Dennis, for all of his brilliance, did not have any formal training as a businessman and was kind of a rube in ways, reflecting his migrant farmer background. However, Dennis had pals on Wall Street and asked one about the shell company that that kid at Mr. Financier’s company tried to sell him, and his broker friend said to make sure that a broker was involved, and then it should not be a problem. The people that sold him the shell worked out of some building in the sticks that had a sign “Tara Brokers” on it, and Dennis thought that it was a stock brokerage outfit, but it was only a broker for shipping truck freight, which is nothing at all like a stock broker, like the difference between a street-corner drug dealer and a pharmaceutical company. The deal Dennis entered into took a few minutes, with a casualness that was kind of funny, but Dennis bought the shell company, which he then renamed CONSERVE, and then he put his company in the shell, and his company’s stock was instantly publicly traded.

Mr. Financier was no rube, and shell companies and buildings in the sticks were not uncommon in the bush leagues of capitalism, but Dennis hired a CPA, Mr. Controller, my eventual boss, to ensure that all of the legal I’s were dotted and T’s crossed for that shell transaction. What Dennis entrusted Mr. Controller with, he used to steal Dennis’s company from him, and that takes a little telling.

I’ll use a bank analogy. Suppose that you went into a bank to open a bank account. Your banker had you fill out some forms, and you deposited your life’s savings there. Your financier was involved with them, so the bank seemed legit to you. After the transaction, you hired a CPA and lawyer to make sure that the legal formalities were properly handled. You slept easily, knowing that your life’s savings were secure, and you even gave your financier a piece of the pie for helping you out. But what really happened was that the form that the banker gave you was not quite right, and when you hired that CPA and lawyer, they conspired with that bank to steal all of your money. Your life’s savings were now theirs, and they all had a nice feast on your money. That is in essence what happened with Dennis and that shell company. The shell company sellers were Mormon grifters, and they actually stole Mr. Financier’s company as a way to steal Dennis’s. I’ll get more into the details in the next post.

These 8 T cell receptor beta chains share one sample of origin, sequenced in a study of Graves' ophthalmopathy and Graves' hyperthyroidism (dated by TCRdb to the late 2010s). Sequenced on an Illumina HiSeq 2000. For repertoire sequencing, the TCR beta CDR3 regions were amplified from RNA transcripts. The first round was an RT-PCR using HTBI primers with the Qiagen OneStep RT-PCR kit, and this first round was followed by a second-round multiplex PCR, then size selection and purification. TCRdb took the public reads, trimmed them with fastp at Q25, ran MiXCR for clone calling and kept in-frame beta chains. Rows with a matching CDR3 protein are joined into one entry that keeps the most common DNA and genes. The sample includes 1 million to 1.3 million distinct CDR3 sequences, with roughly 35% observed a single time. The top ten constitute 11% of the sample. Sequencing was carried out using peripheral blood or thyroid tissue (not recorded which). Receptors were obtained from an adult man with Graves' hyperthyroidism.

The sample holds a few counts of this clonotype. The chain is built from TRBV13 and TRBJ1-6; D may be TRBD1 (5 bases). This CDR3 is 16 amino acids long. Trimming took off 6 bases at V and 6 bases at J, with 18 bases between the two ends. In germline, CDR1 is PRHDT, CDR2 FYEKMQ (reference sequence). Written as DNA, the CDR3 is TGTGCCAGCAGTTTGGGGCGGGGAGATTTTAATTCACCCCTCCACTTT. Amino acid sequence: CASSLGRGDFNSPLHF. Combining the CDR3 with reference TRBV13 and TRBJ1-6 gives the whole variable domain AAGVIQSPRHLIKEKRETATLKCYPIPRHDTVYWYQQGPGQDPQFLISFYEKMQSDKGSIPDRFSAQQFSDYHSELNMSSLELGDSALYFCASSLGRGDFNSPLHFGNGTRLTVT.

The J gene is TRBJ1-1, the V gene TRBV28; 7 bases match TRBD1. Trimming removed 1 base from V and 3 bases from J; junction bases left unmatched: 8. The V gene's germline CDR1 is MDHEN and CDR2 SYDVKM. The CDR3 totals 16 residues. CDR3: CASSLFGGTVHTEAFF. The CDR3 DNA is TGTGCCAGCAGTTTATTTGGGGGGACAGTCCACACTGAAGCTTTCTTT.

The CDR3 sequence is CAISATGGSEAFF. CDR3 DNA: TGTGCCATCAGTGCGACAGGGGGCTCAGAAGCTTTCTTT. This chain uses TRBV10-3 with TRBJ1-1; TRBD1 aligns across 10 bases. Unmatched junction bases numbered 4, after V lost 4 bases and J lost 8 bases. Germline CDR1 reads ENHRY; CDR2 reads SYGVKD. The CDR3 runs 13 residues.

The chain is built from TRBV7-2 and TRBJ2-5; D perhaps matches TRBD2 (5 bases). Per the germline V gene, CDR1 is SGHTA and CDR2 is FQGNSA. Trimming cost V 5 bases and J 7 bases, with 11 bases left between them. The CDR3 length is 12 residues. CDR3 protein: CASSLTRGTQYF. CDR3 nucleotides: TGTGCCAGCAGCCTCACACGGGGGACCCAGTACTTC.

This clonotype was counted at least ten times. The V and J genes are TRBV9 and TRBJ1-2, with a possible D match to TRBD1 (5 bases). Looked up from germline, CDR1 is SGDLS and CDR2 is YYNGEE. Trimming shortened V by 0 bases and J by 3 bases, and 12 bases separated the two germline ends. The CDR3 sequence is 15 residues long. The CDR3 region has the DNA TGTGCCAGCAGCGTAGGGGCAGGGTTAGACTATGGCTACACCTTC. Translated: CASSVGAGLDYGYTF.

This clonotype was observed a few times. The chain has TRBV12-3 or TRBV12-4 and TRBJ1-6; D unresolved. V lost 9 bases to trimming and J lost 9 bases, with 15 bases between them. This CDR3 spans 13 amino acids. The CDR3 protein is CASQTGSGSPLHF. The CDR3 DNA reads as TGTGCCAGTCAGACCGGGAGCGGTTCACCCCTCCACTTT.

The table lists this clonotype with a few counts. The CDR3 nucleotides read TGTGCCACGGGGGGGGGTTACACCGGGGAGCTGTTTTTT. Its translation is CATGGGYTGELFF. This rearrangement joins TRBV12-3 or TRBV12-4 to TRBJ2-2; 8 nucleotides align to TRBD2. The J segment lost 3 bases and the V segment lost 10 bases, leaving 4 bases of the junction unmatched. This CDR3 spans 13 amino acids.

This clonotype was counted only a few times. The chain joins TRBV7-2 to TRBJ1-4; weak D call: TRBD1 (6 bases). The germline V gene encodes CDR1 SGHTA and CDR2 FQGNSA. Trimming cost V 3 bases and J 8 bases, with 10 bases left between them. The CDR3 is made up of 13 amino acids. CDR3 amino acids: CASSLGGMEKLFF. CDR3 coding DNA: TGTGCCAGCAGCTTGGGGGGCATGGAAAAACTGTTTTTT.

Of course, at about this time, many readers might say, “They can’t do that!” But they do. This kind of criminality is rampant, and as we discovered, law enforcement, judges, prosecutors, and politicians can be found to eagerly participate for their cut of the loot, and for the rest of your life, the media and talking heads in the field will try to portray having your company stolen as somehow being part of a crime that you committed. I am not exaggerating; that is exactly how the media, legal system, free energy big names, and “skeptics” have portrayed the events in Seattle. Dennis put the world’s best heating system on his customers’ homes for free, got wiped out for his trouble, with his company stolen to boot, and somehow he was the criminal. And our adventures had barely begun. The events in Ventura were far more evil on the part of the authorities, and Dennis got railroaded into prison for not filing a form. His critics and assailants tell even bigger lies about the events in Ventura, and the gullible lap it up.